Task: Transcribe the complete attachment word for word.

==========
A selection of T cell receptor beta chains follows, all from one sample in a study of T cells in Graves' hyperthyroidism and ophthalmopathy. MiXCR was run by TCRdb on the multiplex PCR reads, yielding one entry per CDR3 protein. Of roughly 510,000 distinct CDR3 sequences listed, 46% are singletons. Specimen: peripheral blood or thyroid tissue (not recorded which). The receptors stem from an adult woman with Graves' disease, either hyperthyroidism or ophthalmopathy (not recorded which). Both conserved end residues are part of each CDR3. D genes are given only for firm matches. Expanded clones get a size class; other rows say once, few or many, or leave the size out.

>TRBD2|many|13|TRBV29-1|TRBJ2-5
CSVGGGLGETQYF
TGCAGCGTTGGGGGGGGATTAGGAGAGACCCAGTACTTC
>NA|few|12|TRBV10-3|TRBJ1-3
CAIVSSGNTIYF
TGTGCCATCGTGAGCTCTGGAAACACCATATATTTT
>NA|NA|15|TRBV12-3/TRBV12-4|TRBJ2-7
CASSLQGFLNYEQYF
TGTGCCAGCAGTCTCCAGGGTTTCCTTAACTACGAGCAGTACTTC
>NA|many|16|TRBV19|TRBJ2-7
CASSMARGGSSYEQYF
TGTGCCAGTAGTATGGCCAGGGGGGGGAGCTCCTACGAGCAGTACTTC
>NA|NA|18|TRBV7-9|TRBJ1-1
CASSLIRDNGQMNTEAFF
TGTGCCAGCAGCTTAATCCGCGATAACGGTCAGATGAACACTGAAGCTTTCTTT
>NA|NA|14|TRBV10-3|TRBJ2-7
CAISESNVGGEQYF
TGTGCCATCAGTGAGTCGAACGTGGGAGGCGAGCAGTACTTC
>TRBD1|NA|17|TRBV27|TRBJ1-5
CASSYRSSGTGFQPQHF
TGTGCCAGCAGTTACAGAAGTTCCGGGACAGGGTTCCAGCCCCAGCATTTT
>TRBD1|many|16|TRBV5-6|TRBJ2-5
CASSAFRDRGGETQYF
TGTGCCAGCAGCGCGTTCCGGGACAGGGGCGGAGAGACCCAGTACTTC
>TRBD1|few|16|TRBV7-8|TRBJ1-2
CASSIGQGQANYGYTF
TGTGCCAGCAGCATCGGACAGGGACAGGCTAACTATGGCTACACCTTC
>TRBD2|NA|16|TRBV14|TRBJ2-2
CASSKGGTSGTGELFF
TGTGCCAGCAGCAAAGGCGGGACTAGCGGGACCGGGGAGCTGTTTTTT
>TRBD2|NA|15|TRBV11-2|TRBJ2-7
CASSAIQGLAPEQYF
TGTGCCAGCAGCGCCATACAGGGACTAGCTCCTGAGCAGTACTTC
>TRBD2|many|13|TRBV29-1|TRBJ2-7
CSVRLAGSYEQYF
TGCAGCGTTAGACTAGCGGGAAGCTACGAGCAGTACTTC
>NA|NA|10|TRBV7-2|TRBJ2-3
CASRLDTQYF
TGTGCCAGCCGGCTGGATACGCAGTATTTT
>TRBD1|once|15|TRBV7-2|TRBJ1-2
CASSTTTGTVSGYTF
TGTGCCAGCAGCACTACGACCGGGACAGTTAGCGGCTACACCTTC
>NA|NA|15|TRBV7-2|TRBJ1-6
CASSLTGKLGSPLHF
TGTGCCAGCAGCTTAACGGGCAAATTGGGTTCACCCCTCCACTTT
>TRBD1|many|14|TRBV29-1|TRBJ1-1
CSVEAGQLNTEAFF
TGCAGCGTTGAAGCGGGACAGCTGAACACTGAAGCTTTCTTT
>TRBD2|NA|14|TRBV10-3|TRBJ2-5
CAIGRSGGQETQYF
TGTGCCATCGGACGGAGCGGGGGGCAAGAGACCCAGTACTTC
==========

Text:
A selection of T cell receptor beta chains follows, all from one sample in a study of T cells in Graves' hyperthyroidism and ophthalmopathy. MiXCR was run by TCRdb on the multiplex PCR reads, yielding one entry per CDR3 protein. Of roughly 510,000 distinct CDR3 sequences listed, 46% are singletons. Specimen: peripheral blood or thyroid tissue (not recorded which). The receptors stem from an adult woman with Graves' disease, either hyperthyroidism or ophthalmopathy (not recorded which). Both conserved end residues are part of each CDR3. D genes are given only for firm matches. Expanded clones get a size class; other rows say once, few or many, or leave the size out.

>TRBD2|many|13|TRBV29-1|TRBJ2-5
CSVGGGLGETQYF
TGCAGCGTTGGGGGGGGATTAGGAGAGACCCAGTACTTC
>NA|few|12|TRBV10-3|TRBJ1-3
CAIVSSGNTIYF
TGTGCCATCGTGAGCTCTGGAAACACCATATATTTT
>NA|NA|15|TRBV12-3/TRBV12-4|TRBJ2-7
CASSLQGFLNYEQYF
TGTGCCAGCAGTCTCCAGGGTTTCCTTAACTACGAGCAGTACTTC
>NA|many|16|TRBV19|TRBJ2-7
CASSMARGGSSYEQYF
TGTGCCAGTAGTATGGCCAGGGGGGGGAGCTCCTACGAGCAGTACTTC
>NA|NA|18|TRBV7-9|TRBJ1-1
CASSLIRDNGQMNTEAFF
TGTGCCAGCAGCTTAATCCGCGATAACGGTCAGATGAACACTGAAGCTTTCTTT
>NA|NA|14|TRBV10-3|TRBJ2-7
CAISESNVGGEQYF
TGTGCCATCAGTGAGTCGAACGTGGGAGGCGAGCAGTACTTC
>TRBD1|NA|17|TRBV27|TRBJ1-5
CASSYRSSGTGFQPQHF
TGTGCCAGCAGTTACAGAAGTTCCGGGACAGGGTTCCAGCCCCAGCATTTT
>TRBD1|many|16|TRBV5-6|TRBJ2-5
CASSAFRDRGGETQYF
TGTGCCAGCAGCGCGTTCCGGGACAGGGGCGGAGAGACCCAGTACTTC
>TRBD1|few|16|TRBV7-8|TRBJ1-2
CASSIGQGQANYGYTF
TGTGCCAGCAGCATCGGACAGGGACAGGCTAACTATGGCTACACCTTC
>TRBD2|NA|16|TRBV14|TRBJ2-2
CASSKGGTSGTGELFF
TGTGCCAGCAGCAAAGGCGGGACTAGCGGGACCGGGGAGCTGTTTTTT
>TRBD2|NA|15|TRBV11-2|TRBJ2-7
CASSAIQGLAPEQYF
TGTGCCAGCAGCGCCATACAGGGACTAGCTCCTGAGCAGTACTTC
>TRBD2|many|13|TRBV29-1|TRBJ2-7
CSVRLAGSYEQYF
TGCAGCGTTAGACTAGCGGGAAGCTACGAGCAGTACTTC
>NA|NA|10|TRBV7-2|TRBJ2-3
CASRLDTQYF
TGTGCCAGCCGGCTGGATACGCAGTATTTT
>TRBD1|once|15|TRBV7-2|TRBJ1-2
CASSTTTGTVSGYTF
TGTGCCAGCAGCACTACGACCGGGACAGTTAGCGGCTACACCTTC
>NA|NA|15|TRBV7-2|TRBJ1-6
CASSLTGKLGSPLHF
TGTGCCAGCAGCTTAACGGGCAAATTGGGTTCACCCCTCCACTTT
>TRBD1|many|14|TRBV29-1|TRBJ1-1
CSVEAGQLNTEAFF
TGCAGCGTTGAAGCGGGACAGCTGAACACTGAAGCTTTCTTT
>TRBD2|NA|14|TRBV10-3|TRBJ2-5
CAIGRSGGQETQYF
TGTGCCATCGGACGGAGCGGGGGGCAAGAGACCCAGTACTTC